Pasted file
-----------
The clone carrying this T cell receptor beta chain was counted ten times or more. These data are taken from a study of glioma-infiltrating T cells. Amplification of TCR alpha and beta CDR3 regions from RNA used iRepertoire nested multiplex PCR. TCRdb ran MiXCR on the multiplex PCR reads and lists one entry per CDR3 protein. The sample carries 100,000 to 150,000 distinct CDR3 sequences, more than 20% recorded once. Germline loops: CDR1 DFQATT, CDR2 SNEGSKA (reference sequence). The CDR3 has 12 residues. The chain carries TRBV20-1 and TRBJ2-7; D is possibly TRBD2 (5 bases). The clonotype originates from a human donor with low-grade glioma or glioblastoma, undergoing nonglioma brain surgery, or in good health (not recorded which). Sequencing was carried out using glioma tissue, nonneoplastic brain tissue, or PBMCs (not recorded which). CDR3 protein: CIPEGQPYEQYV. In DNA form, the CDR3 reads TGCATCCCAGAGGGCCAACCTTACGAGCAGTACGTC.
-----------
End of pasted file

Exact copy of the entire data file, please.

The clone carrying this T cell receptor beta chain was counted ten times or more. These data are taken from a study of glioma-infiltrating T cells. Amplification of TCR alpha and beta CDR3 regions from RNA used iRepertoire nested multiplex PCR. TCRdb ran MiXCR on the multiplex PCR reads and lists one entry per CDR3 protein. The sample carries 100,000 to 150,000 distinct CDR3 sequences, more than 20% recorded once. Germline loops: CDR1 DFQATT, CDR2 SNEGSKA (reference sequence). The CDR3 has 12 residues. The chain carries TRBV20-1 and TRBJ2-7; D is possibly TRBD2 (5 bases). The clonotype originates from a human donor with low-grade glioma or glioblastoma, undergoing nonglioma brain surgery, or in good health (not recorded which). Sequencing was carried out using glioma tissue, nonneoplastic brain tissue, or PBMCs (not recorded which). CDR3 protein: CIPEGQPYEQYV. In DNA form, the CDR3 reads TGCATCCCAGAGGGCCAACCTTACGAGCAGTACGTC.